Why The Space Suit Program of NASA Is In Need Of New Replacements [VIDEO]By Anne Collins
According to a new report from the space agency, there is currently a shortage of NASA spacewalking suits. Despite the funding directed to new technology, the replacement suits remains years away. NASA's Office of Inspector General said there may not be enough spacesuits to make it through 2024, which is the year when the International Space Station is expected to end its operational life under NASA and the other international agencies.
About $200 million has been redirected in technology and better results were expected. NASA may be running out of good quality spacesuits called extravehicular mobility units (EMUs), which are designed to keep astronauts safe during spacewalks.
Mashable reported that NASA's OIG report said that only 11 out of the 18 original EMU Primary Life Support System units are still in use. This raises concerns that the inventory may not be adequate to last through the planned retirement of the ISS. The EMU Primary Life Support System unit is a backpack-like structure that performs a variety of functions required to keep an astronaut alive during a spacewalk.
Analysts have expressed the need to establish a next-generation suit for spacewalking astronauts because of space trips that will be made in the future. Mars is the target planet for the moment as it showcases a great potential to support life.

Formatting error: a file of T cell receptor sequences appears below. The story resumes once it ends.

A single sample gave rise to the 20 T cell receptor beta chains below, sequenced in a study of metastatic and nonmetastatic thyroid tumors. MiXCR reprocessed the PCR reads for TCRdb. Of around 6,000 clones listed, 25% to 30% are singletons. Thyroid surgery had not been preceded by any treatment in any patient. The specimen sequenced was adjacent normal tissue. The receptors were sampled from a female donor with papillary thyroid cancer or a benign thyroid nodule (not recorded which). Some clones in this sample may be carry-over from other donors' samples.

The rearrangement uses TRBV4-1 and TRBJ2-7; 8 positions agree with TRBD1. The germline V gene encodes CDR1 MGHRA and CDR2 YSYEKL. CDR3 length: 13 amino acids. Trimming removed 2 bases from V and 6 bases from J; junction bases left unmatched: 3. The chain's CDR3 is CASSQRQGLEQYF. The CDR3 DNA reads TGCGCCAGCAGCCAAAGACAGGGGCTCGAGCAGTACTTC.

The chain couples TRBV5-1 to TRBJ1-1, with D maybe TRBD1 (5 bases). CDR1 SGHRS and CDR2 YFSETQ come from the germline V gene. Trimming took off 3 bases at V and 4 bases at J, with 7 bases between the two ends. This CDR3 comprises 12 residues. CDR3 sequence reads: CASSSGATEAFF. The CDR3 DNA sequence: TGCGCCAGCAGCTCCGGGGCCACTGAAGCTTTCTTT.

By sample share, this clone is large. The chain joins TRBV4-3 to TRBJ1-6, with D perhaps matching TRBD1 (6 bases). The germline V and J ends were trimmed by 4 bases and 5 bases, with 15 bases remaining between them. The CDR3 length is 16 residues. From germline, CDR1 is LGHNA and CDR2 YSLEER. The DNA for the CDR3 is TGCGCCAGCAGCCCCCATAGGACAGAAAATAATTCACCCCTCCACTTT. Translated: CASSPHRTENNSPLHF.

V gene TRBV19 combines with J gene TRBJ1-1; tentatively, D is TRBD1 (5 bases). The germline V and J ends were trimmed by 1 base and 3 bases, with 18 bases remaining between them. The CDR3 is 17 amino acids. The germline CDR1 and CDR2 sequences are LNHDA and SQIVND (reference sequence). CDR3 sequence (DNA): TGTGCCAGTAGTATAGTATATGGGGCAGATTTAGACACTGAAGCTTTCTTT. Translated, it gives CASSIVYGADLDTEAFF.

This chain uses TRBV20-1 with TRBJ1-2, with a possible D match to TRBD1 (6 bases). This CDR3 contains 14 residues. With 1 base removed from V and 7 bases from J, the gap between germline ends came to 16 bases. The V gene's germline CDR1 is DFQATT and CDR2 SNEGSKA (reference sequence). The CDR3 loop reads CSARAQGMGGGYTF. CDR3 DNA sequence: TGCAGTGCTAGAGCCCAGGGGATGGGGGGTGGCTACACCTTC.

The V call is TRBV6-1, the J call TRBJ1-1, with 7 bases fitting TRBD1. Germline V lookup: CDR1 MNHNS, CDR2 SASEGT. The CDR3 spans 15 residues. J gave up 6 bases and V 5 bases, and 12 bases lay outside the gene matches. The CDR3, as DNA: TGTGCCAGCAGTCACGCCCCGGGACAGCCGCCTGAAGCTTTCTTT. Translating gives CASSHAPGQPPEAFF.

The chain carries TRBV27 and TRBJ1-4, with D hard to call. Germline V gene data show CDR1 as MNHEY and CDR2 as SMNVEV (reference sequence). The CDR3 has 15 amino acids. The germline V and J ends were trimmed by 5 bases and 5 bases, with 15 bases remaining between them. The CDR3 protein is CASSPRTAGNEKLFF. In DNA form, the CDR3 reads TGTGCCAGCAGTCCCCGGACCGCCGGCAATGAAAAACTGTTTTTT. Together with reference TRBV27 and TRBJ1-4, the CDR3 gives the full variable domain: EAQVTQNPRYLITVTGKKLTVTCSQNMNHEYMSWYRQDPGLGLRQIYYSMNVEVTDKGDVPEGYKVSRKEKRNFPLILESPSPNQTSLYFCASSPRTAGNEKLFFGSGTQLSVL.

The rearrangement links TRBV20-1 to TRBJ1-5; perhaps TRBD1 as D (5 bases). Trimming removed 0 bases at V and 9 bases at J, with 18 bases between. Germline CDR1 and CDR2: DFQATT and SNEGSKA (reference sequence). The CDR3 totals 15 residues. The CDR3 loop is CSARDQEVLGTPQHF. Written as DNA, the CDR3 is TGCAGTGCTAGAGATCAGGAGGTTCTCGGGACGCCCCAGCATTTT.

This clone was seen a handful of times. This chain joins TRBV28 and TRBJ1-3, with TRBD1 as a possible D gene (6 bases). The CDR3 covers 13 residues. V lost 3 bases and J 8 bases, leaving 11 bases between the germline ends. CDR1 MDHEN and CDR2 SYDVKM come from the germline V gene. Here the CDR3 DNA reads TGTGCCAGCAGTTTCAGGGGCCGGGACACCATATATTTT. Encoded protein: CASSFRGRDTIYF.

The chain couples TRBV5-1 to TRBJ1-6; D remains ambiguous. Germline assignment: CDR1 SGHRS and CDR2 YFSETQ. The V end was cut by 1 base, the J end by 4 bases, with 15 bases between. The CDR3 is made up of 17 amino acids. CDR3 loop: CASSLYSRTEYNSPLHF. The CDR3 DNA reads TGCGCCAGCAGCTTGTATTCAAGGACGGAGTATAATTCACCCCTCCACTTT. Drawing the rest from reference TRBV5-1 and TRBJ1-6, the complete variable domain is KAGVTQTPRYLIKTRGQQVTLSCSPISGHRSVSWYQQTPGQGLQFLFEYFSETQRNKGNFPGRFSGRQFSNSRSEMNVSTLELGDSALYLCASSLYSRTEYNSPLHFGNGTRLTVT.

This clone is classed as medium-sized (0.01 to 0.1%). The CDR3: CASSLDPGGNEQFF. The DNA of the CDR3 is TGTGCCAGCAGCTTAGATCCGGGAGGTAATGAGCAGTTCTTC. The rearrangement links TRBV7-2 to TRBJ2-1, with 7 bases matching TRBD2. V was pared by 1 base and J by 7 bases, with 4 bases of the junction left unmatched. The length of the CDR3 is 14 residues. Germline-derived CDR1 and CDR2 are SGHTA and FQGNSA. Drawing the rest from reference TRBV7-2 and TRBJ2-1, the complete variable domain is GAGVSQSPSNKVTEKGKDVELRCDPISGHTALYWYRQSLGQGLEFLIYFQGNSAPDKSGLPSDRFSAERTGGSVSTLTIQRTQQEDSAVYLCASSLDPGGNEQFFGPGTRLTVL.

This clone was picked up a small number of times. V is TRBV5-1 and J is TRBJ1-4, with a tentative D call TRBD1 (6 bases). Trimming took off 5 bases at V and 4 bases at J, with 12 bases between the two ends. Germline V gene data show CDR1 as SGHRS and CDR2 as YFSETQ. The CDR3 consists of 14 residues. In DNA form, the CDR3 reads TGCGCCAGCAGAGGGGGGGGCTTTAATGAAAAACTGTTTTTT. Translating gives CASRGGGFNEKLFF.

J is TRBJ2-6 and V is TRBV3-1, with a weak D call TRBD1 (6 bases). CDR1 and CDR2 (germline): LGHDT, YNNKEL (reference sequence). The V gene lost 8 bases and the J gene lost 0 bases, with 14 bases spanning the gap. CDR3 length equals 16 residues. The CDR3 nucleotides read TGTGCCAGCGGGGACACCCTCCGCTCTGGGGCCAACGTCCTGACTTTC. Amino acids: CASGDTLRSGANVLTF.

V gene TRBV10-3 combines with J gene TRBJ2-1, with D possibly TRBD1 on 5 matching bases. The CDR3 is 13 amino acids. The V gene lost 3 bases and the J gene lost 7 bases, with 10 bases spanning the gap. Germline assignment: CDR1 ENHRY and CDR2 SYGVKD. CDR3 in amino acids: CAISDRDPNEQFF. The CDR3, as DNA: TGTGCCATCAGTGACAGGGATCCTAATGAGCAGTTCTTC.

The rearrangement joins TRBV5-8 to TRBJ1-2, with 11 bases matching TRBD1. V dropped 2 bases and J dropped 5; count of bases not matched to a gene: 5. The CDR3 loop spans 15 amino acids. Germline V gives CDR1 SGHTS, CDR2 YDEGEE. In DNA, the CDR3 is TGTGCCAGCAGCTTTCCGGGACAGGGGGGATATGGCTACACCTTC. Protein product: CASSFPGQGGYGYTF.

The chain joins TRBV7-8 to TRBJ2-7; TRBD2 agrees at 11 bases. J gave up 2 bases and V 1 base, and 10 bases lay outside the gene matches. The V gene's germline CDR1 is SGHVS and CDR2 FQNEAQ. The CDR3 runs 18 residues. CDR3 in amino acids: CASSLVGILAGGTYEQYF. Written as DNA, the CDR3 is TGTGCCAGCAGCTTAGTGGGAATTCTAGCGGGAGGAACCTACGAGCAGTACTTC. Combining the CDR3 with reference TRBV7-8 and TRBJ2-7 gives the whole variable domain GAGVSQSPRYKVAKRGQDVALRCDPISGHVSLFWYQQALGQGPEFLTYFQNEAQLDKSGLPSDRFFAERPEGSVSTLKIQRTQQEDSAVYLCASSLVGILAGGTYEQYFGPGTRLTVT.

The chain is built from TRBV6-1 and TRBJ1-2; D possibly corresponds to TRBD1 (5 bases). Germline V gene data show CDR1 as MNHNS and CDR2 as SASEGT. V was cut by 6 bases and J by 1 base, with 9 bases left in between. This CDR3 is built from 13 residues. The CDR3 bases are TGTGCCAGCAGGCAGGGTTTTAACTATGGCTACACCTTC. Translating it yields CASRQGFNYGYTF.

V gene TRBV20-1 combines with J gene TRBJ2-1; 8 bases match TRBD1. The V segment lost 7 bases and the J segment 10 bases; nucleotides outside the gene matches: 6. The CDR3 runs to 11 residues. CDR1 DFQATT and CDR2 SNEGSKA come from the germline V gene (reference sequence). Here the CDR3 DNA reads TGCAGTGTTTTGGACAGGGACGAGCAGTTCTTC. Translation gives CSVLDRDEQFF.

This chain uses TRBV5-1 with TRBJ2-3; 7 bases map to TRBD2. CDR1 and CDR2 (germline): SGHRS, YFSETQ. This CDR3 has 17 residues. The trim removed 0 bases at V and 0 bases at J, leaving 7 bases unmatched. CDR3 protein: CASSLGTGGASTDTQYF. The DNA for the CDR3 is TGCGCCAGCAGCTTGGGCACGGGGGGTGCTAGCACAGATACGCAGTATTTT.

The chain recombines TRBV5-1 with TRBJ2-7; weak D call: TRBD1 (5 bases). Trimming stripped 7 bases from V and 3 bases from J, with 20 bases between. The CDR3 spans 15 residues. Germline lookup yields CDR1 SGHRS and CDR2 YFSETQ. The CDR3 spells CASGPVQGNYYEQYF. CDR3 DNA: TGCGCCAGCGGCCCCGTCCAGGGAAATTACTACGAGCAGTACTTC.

The PC-Tablet reported there has been a lack of formal plan that has affected the development of the suits. NASA is closely looking into the new design and its associated health risks that the different astronauts need to use. There are about 3,400 minor issues with the spacewalking suits both in orbit and ground testing since it was developed in the 1970s.
According to NASA the next spacewalk is set on May 12. Speculations have arisen with regard to significant incidents with the suits that may cause alarm. In 2013, an Italian astronaut experienced near drowning when the water from his cooling system was rising up and flooded the helmet. Glove damage and stinging eyes are among other incidents suggesting better strategizing needs to be done to ensure safety of the spacemen.